Address Department of Neuroscience, Norwegian University of Science and Technology, Trondheim, Norway. mattias.linde@ntnu.no  
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  Language English Summary Language Original Title  
  Series Editor Series Title Abbreviated Series Title  
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  ISSN 1351-5101 ISBN Medium  
  Area Expedition Conference  
  Notes PMID:21951375 Approved no  
  Call Number HUNT @ maria.stuifbergen @ Serial 1545  
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Author Lonnee-Hoffmann, R.A.; Salvesen, O.; Morkved, S.; Schei, B.   
  Title Self-reported pelvic organ prolapse surgery, prevalence, and nonobstetric risk factors: findings from the Nord Trondelag Health Study Type Journal Article
  Year 2015 Publication Int Urogynecol J Abbreviated Journal International urogynecology journal  
  Volume 26 Issue 3 Pages 407-414  
  Keywords Adult; Age Factors; Aged; Aged, 80 and over; Asthma/epidemiology; Body Mass Index; Constipation/epidemiology; Cross-Sectional Studies; Female; Health Surveys; Humans; Incidence; Lifting; Middle Aged; Norway/epidemiology; Occupations; Pelvic Organ Prolapse/*epidemiology/*surgery; Prevalence; Pulmonary Disease, Chronic Obstructive/epidemiology; Risk Factors; Self Report; Smoking/epidemiology  
  Abstract INTRODUCTION: The aim of this study was to assess prevalence and risk factors of self-reported pelvic organ prolapse (POP) surgery in a Nordic county. METHODS: We assessed cross-sectional data collection from participants in the Nord-Trondelag Health Study in 2006-2008. All women in the county >/=30 years were eligible, of whom 20,285 (50.3 %) responded by completing questionnaires and attending screening stations. Outcome measures were self-reported POP surgery, age at survey, sociodemographic factors, and information on selected risk factors for POP: self-reported smoking, chronic obstructive pulmonary disease (COPD), asthma, constipation a decade prior, and measured body mass index (BMI). Descriptive statistics, Kaplan-Meier estimates, and multivariate logistic regression were used. Statistical significance was defined as p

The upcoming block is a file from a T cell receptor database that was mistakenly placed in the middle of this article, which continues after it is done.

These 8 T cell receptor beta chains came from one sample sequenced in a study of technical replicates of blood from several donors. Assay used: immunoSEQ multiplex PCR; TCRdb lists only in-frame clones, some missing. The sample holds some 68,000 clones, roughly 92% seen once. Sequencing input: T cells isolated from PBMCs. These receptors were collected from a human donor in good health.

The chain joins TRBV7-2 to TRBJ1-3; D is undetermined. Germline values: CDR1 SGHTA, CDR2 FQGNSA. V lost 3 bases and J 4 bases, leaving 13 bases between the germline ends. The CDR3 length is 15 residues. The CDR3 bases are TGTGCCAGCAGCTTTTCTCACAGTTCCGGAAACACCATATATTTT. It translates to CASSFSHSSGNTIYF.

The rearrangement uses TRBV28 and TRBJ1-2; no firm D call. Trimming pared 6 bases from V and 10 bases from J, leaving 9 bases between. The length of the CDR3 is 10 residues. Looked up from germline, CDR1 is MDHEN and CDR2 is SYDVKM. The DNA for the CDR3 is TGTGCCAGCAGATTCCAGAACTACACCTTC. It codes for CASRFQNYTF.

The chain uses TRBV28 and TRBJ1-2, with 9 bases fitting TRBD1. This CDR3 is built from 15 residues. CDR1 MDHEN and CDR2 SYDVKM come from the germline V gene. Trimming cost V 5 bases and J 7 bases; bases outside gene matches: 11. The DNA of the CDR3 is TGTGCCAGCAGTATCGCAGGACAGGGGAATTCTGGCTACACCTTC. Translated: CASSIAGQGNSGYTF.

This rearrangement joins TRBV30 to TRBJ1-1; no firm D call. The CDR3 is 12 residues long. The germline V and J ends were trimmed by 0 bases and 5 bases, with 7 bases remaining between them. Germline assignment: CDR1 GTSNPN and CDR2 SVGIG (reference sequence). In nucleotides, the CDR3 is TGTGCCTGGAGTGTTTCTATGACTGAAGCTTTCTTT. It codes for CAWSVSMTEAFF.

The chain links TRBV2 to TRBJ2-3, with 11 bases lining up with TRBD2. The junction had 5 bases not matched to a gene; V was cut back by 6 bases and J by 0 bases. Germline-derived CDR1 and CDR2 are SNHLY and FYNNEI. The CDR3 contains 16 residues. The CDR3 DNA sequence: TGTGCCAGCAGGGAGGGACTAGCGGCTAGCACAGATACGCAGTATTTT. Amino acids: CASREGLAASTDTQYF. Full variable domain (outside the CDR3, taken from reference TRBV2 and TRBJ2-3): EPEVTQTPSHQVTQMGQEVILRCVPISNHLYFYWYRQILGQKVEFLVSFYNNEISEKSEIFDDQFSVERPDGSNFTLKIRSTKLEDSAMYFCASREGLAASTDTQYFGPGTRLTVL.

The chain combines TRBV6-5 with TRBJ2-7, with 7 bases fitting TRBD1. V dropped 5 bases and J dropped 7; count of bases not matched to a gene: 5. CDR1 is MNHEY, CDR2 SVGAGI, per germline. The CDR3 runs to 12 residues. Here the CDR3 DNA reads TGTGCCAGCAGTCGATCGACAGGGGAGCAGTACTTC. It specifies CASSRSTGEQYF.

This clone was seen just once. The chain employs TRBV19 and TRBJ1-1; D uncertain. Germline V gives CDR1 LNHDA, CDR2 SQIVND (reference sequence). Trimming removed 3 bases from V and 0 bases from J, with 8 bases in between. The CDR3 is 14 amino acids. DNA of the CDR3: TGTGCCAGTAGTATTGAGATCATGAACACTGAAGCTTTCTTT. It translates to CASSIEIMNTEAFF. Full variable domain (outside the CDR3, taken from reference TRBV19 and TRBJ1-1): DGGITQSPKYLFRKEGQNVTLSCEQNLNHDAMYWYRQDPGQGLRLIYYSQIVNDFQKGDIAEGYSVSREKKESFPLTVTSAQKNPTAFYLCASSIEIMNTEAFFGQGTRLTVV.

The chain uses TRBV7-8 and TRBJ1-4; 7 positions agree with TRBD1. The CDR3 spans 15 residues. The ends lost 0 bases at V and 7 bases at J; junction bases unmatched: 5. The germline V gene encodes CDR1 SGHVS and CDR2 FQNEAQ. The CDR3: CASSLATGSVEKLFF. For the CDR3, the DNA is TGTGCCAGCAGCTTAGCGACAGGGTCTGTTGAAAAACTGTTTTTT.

Address  
  Corporate Author Thesis  
  Publisher Place of Publication Department of Public Health and General Practice, Norwegian University of Science and Technology, Po Editor  
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  Notes Approved no  
  Call Number HUNT @ maria.stuifbergen @ Lonnee-Hoffmann2015a Serial